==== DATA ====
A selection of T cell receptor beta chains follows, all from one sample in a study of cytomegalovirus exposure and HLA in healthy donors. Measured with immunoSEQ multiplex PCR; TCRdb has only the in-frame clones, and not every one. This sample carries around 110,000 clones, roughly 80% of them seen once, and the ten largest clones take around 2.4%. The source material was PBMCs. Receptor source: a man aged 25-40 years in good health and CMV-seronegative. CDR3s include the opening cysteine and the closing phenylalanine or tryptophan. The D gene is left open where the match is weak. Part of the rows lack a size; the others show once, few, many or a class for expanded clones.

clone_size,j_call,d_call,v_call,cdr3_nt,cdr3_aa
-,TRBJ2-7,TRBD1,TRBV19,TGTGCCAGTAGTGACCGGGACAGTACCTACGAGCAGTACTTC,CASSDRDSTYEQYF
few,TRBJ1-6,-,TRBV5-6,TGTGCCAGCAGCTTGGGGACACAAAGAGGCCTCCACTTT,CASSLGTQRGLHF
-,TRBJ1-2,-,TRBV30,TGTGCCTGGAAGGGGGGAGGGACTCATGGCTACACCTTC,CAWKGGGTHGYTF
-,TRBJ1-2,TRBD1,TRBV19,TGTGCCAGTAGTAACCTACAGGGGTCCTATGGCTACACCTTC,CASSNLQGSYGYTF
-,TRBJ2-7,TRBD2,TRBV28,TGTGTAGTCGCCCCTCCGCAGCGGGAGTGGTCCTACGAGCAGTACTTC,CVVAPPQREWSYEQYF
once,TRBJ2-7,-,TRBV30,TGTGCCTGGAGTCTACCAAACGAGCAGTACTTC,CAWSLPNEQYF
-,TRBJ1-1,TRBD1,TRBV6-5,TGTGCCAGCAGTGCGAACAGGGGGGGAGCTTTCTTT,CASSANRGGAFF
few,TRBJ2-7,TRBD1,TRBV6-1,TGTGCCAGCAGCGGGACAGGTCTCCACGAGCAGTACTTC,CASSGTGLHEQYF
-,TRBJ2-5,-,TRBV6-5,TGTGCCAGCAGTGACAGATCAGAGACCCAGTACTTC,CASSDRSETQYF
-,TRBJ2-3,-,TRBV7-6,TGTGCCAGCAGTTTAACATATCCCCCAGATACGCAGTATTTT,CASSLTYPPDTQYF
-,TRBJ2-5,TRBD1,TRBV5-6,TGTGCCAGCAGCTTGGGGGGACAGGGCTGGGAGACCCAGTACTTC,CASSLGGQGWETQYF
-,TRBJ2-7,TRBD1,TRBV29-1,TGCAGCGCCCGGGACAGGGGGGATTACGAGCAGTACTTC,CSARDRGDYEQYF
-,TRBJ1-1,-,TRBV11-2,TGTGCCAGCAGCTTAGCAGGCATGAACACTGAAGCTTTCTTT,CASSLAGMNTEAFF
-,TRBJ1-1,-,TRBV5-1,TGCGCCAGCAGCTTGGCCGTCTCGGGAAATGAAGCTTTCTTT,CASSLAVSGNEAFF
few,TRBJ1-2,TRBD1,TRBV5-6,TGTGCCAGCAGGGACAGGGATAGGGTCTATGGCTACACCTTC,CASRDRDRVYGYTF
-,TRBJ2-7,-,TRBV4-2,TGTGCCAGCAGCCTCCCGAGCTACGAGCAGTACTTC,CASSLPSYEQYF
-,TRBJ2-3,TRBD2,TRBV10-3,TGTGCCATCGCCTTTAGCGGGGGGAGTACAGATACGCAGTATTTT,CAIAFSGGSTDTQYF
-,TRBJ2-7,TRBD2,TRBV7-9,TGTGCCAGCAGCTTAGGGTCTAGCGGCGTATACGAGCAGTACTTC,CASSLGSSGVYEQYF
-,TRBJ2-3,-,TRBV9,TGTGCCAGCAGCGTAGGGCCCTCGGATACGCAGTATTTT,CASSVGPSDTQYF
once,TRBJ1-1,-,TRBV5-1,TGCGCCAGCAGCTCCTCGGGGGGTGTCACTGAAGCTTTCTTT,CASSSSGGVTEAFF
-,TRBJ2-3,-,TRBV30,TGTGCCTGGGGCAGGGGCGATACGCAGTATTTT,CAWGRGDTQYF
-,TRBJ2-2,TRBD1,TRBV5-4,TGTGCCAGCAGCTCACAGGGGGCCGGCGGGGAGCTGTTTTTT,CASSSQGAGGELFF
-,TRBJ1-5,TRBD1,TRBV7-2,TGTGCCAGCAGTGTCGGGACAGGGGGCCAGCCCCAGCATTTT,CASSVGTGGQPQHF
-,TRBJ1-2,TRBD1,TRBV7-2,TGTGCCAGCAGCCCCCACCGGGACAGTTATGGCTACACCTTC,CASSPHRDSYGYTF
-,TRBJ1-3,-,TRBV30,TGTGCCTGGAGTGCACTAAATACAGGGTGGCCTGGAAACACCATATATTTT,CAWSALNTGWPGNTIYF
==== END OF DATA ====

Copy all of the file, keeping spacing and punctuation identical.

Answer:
A selection of T cell receptor beta chains follows, all from one sample in a study of cytomegalovirus exposure and HLA in healthy donors. Measured with immunoSEQ multiplex PCR; TCRdb has only the in-frame clones, and not every one. This sample carries around 110,000 clones, roughly 80% of them seen once, and the ten largest clones take around 2.4%. The source material was PBMCs. Receptor source: a man aged 25-40 years in good health and CMV-seronegative. CDR3s include the opening cysteine and the closing phenylalanine or tryptophan. The D gene is left open where the match is weak. Part of the rows lack a size; the others show once, few, many or a class for expanded clones.

clone_size,j_call,d_call,v_call,cdr3_nt,cdr3_aa
-,TRBJ2-7,TRBD1,TRBV19,TGTGCCAGTAGTGACCGGGACAGTACCTACGAGCAGTACTTC,CASSDRDSTYEQYF
few,TRBJ1-6,-,TRBV5-6,TGTGCCAGCAGCTTGGGGACACAAAGAGGCCTCCACTTT,CASSLGTQRGLHF
-,TRBJ1-2,-,TRBV30,TGTGCCTGGAAGGGGGGAGGGACTCATGGCTACACCTTC,CAWKGGGTHGYTF
-,TRBJ1-2,TRBD1,TRBV19,TGTGCCAGTAGTAACCTACAGGGGTCCTATGGCTACACCTTC,CASSNLQGSYGYTF
-,TRBJ2-7,TRBD2,TRBV28,TGTGTAGTCGCCCCTCCGCAGCGGGAGTGGTCCTACGAGCAGTACTTC,CVVAPPQREWSYEQYF
once,TRBJ2-7,-,TRBV30,TGTGCCTGGAGTCTACCAAACGAGCAGTACTTC,CAWSLPNEQYF
-,TRBJ1-1,TRBD1,TRBV6-5,TGTGCCAGCAGTGCGAACAGGGGGGGAGCTTTCTTT,CASSANRGGAFF
few,TRBJ2-7,TRBD1,TRBV6-1,TGTGCCAGCAGCGGGACAGGTCTCCACGAGCAGTACTTC,CASSGTGLHEQYF
-,TRBJ2-5,-,TRBV6-5,TGTGCCAGCAGTGACAGATCAGAGACCCAGTACTTC,CASSDRSETQYF
-,TRBJ2-3,-,TRBV7-6,TGTGCCAGCAGTTTAACATATCCCCCAGATACGCAGTATTTT,CASSLTYPPDTQYF
-,TRBJ2-5,TRBD1,TRBV5-6,TGTGCCAGCAGCTTGGGGGGACAGGGCTGGGAGACCCAGTACTTC,CASSLGGQGWETQYF
-,TRBJ2-7,TRBD1,TRBV29-1,TGCAGCGCCCGGGACAGGGGGGATTACGAGCAGTACTTC,CSARDRGDYEQYF
-,TRBJ1-1,-,TRBV11-2,TGTGCCAGCAGCTTAGCAGGCATGAACACTGAAGCTTTCTTT,CASSLAGMNTEAFF
-,TRBJ1-1,-,TRBV5-1,TGCGCCAGCAGCTTGGCCGTCTCGGGAAATGAAGCTTTCTTT,CASSLAVSGNEAFF
few,TRBJ1-2,TRBD1,TRBV5-6,TGTGCCAGCAGGGACAGGGATAGGGTCTATGGCTACACCTTC,CASRDRDRVYGYTF
-,TRBJ2-7,-,TRBV4-2,TGTGCCAGCAGCCTCCCGAGCTACGAGCAGTACTTC,CASSLPSYEQYF
-,TRBJ2-3,TRBD2,TRBV10-3,TGTGCCATCGCCTTTAGCGGGGGGAGTACAGATACGCAGTATTTT,CAIAFSGGSTDTQYF
-,TRBJ2-7,TRBD2,TRBV7-9,TGTGCCAGCAGCTTAGGGTCTAGCGGCGTATACGAGCAGTACTTC,CASSLGSSGVYEQYF
-,TRBJ2-3,-,TRBV9,TGTGCCAGCAGCGTAGGGCCCTCGGATACGCAGTATTTT,CASSVGPSDTQYF
once,TRBJ1-1,-,TRBV5-1,TGCGCCAGCAGCTCCTCGGGGGGTGTCACTGAAGCTTTCTTT,CASSSSGGVTEAFF
-,TRBJ2-3,-,TRBV30,TGTGCCTGGGGCAGGGGCGATACGCAGTATTTT,CAWGRGDTQYF
-,TRBJ2-2,TRBD1,TRBV5-4,TGTGCCAGCAGCTCACAGGGGGCCGGCGGGGAGCTGTTTTTT,CASSSQGAGGELFF
-,TRBJ1-5,TRBD1,TRBV7-2,TGTGCCAGCAGTGTCGGGACAGGGGGCCAGCCCCAGCATTTT,CASSVGTGGQPQHF
-,TRBJ1-2,TRBD1,TRBV7-2,TGTGCCAGCAGCCCCCACCGGGACAGTTATGGCTACACCTTC,CASSPHRDSYGYTF
-,TRBJ1-3,-,TRBV30,TGTGCCTGGAGTGCACTAAATACAGGGTGGCCTGGAAACACCATATATTTT,CAWSALNTGWPGNTIYF